Microalgal Production of Biodiesel and Lutein; The societal and environmental challenges associated with the production of biofuels

Andrews, Soren, School of Engineering and Applied Science, University of Virginia
Anderson, Eric, EN-Chem Engr Dept, University of Virginia
Francisco, Pedro Augusto, EN-Engineering and Society, University of Virginia

The obstacle standing in the way of modern society is climate change. This isn’t a new problem, but it poses a significant challenge to humanity because it demands uncomfortable changes to our lifestyles that the majority of people will not commit to. For this reason, technological advancement provides a way for society to integrate more sustainable alternatives into their lifestyles without having to make too many sacrifices to reduce global warming. The motivation for the technical portion of this undergraduate thesis stemmed from this idea and the aim was to design a novel process to produce biofuels from algae to help society transition off of fossil fuels more comfortably. From this, the STS portion of this undergraduate thesis is an investigation of the challenges that biofuels face with regards to the integration with society. Biofuels have been an alternative fuel source for the last century, but only a few instances of their widespread production have occurred, so this research was designed to inform on the other challenges, outside of the technological, that exist for implementing biofuels into society. The union of these two investigations provides a more complete understanding of what is required to implement biofuels to facilitate humanity’s transition off of fossil fuels.
The technical research report gathers information from scholarly sources to theorize a method to produce biodiesel from C. vulgaris algae in an economical fashion by co-producing a high value nutraceutical called lutein. If a method to produce biofuels efficiently and at low cost is conceived, technological innovation can begin to occur to realize those theories. Therefore, the aim of this research is to foster further thought and development towards cost-effective methods for producing biofuels by highlighting key areas of difficulty in this process. Finally, an economic analysis of the project was also performed to provide insight into what areas of the process need innovation and improvement to make the project economically feasible.
It was found that the proposed theoretical process of coproducing biodiesel and lutein was not economically feasible for a variety of reasons. Firstly, current dewatering technology poses too large of a capital investment to allow a large-scale operation to recoup the initial investment over the life of the plant. Second, the use of harmful solvents provides an environmental and safety risk that also makes waste treatment alone outweigh all revenues gained. By finding safer solvents that perform similarly and also constructing an on-site waste treatment plant, the process may be able to make some yearly profit as long as there is sufficient solvent recovery and recycling. Finally, the costs of producing biodiesel would be better offset by revenues from an even higher value side product. Lutein was found to make up a much smaller portion of the revenues than expected, so either using genetically modified algae to increase the amount of lutein produced, or producing other higher-value products such as squalenes for vaccines may make producing biofuel more economically viable.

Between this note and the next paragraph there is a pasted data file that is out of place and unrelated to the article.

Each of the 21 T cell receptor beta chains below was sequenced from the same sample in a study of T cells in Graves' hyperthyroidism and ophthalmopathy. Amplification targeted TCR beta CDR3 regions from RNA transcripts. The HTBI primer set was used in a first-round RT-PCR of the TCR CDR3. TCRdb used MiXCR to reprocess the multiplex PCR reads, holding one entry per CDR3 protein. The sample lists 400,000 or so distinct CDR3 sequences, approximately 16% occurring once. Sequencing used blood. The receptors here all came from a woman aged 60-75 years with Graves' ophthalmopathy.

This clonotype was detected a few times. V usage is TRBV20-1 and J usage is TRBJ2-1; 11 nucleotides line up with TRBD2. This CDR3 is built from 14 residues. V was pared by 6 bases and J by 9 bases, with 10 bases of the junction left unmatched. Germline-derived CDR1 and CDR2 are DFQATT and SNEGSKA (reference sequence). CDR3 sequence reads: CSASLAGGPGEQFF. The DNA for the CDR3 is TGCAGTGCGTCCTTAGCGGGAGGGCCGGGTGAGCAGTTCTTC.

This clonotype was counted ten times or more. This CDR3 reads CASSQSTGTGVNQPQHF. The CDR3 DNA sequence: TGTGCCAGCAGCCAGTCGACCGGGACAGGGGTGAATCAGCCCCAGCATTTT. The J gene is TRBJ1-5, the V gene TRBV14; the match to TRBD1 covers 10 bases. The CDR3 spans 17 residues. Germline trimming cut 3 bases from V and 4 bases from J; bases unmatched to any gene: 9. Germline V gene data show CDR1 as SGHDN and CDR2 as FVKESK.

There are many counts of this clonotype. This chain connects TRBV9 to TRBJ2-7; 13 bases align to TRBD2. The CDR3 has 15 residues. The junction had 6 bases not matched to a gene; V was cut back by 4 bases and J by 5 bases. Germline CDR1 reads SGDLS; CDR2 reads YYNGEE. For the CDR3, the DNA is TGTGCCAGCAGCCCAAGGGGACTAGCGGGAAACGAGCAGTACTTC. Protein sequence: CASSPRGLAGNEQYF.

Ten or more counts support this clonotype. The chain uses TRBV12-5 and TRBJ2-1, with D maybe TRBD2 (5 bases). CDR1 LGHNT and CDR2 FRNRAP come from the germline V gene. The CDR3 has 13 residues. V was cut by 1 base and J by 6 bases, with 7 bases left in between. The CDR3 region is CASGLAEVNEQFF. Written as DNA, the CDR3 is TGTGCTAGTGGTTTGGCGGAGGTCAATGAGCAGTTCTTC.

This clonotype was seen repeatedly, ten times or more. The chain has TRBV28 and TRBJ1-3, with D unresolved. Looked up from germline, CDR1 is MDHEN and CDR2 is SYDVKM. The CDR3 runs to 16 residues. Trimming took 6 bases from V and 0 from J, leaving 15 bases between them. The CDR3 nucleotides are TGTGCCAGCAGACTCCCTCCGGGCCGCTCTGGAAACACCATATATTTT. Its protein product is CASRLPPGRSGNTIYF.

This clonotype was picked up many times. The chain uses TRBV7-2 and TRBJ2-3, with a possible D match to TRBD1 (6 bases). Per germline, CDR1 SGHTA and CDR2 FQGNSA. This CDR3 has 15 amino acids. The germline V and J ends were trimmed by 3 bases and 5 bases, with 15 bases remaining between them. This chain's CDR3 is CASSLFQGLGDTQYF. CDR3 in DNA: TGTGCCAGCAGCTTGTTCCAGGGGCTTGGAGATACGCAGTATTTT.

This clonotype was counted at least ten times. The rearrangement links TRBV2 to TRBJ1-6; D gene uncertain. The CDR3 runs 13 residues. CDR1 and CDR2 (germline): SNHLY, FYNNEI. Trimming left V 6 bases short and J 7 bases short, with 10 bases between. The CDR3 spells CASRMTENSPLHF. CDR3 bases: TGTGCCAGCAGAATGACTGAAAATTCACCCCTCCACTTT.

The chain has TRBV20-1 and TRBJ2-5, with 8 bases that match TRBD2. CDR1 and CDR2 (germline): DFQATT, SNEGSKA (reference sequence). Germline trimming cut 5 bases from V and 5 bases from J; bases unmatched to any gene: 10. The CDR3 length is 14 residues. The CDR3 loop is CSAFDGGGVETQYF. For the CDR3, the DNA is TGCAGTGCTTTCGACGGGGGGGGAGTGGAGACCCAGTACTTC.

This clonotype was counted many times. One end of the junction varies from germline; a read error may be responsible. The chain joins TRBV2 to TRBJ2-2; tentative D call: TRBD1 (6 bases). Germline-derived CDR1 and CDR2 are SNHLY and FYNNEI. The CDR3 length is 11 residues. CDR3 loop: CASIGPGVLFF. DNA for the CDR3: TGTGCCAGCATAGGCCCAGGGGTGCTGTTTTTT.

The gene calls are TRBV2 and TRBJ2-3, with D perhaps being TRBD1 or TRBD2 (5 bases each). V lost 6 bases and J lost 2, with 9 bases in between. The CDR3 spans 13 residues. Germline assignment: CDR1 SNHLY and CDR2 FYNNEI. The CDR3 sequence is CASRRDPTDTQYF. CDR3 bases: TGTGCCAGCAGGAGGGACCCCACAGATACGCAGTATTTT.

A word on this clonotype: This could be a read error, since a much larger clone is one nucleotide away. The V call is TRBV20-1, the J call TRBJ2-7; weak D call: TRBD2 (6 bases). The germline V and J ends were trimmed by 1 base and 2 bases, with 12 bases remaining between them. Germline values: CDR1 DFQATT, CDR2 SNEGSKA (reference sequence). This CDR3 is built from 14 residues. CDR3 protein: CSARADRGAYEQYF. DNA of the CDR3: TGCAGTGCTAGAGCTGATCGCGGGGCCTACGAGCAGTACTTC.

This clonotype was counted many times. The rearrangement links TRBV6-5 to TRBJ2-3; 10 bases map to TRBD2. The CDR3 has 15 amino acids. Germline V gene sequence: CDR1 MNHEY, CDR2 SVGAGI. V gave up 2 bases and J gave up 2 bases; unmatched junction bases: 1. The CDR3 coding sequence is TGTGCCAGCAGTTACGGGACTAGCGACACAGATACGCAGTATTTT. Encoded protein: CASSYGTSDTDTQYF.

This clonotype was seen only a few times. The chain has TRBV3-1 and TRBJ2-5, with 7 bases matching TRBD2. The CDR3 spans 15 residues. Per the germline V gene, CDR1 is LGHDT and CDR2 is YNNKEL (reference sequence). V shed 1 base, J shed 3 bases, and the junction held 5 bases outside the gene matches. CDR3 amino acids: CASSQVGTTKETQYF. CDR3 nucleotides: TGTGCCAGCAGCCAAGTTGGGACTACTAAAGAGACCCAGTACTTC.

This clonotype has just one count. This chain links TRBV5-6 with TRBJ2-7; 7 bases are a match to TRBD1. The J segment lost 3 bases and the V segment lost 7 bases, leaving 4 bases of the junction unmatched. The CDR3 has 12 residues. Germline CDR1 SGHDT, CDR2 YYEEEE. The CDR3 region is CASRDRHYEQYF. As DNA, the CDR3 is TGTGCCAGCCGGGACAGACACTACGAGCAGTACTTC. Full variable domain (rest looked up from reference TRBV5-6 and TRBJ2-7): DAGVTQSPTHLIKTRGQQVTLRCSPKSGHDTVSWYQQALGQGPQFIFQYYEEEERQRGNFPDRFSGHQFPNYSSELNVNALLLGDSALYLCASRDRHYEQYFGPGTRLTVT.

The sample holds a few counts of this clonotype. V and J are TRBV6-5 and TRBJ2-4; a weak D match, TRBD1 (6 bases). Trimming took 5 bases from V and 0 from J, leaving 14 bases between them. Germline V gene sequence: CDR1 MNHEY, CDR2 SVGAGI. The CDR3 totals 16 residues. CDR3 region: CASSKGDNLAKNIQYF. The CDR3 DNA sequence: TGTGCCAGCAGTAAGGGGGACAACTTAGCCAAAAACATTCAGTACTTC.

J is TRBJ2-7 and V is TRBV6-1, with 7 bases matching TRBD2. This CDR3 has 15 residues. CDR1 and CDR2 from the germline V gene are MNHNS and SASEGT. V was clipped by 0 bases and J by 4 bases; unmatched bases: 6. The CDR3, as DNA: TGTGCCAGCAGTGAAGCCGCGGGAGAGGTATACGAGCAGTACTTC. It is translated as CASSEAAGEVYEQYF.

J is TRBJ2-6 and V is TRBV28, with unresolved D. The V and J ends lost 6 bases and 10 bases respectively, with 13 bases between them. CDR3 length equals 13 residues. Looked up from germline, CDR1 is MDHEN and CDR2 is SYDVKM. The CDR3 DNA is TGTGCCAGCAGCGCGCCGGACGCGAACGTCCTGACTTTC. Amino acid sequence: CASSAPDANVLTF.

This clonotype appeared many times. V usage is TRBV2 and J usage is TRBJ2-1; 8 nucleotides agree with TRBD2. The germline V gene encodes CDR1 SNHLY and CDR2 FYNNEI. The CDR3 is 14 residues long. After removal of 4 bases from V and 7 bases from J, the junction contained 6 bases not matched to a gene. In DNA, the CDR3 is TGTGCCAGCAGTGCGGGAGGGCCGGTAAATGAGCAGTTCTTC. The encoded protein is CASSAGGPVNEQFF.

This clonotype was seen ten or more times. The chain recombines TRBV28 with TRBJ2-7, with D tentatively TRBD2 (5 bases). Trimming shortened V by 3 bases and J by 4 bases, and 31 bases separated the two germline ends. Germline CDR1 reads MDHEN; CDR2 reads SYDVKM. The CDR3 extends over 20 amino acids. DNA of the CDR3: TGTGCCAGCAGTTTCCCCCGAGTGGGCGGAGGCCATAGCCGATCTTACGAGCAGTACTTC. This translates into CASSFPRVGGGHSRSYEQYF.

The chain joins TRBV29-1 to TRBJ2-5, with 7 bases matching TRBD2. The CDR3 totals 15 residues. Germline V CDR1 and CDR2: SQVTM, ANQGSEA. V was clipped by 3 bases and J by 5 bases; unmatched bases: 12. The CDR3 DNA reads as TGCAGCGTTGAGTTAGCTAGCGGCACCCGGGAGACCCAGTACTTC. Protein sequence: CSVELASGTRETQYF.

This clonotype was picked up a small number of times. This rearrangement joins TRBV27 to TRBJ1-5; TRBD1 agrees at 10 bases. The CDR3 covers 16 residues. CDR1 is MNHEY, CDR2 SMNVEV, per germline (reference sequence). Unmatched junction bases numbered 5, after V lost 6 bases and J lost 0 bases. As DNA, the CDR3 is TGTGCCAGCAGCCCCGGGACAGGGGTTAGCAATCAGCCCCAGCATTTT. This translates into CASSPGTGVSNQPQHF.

The STS portion of this undergraduate thesis seeks to understand the challenges associated with the implementation of biofuel production with society. Even if the technology to produce biofuels becomes cost-effective, engineers are still responsible for understanding the social implications of technology. Therefore, two case studies of biofuel projects affecting local communities and the environment, one in Mexico and one in Brazil, are used to portray some of the challenges associated with implementing the sustainable production of biofuels in society. Furthermore, the review of some policies on biofuel production illustrate the effect that legislation can ultimately have on society when biofuel projects are not adequately monitored or regulated.
The case studies on biofuel projects provided ample insight into the societal and environmental challenges that accompany endeavors to produce biofuels. First, care must be taken and local experts/authorities must be consulted with regards to the environmental impact that the cultivation of biofuel feedstocks as well as land clearing can have on the local ecosystem. Second, traditional livelihoods must not be worsened and food security must be maintained (especially when there is high incentive to grow biofuel feedstock and not food crops). Finally, proper oversight and legislation control must be put in place by both federal and international bodies so as to prevent companies and regulators from disregarding adverse consequences with the intentions of upholding globally defined sustainability standards.
With both the technological innovation in the production of biofuels and the care taken to implement biofuel projects smoothly into society, the energy transition would be one step closer to phasing out fossil fuels completely. Both of these challenges demand due diligence and thought because to have one without the other does not create a sustainable solution for the world.

BS (Bachelor of Science)
microalgae, challenges of biofuels, lutein, biodiesel

School of Engineering and Applied Science

Bachelor of Science in Chemical Engineering

Technical Advisor: Eric Anderson

STS Advisor: Pedro Francisco

Technical Team Members: Cynthia Bing-Wo, Alex Hawkins, Aydan Moskowitz, Pablo Newton

All rights reserved (no additional license for public reuse)
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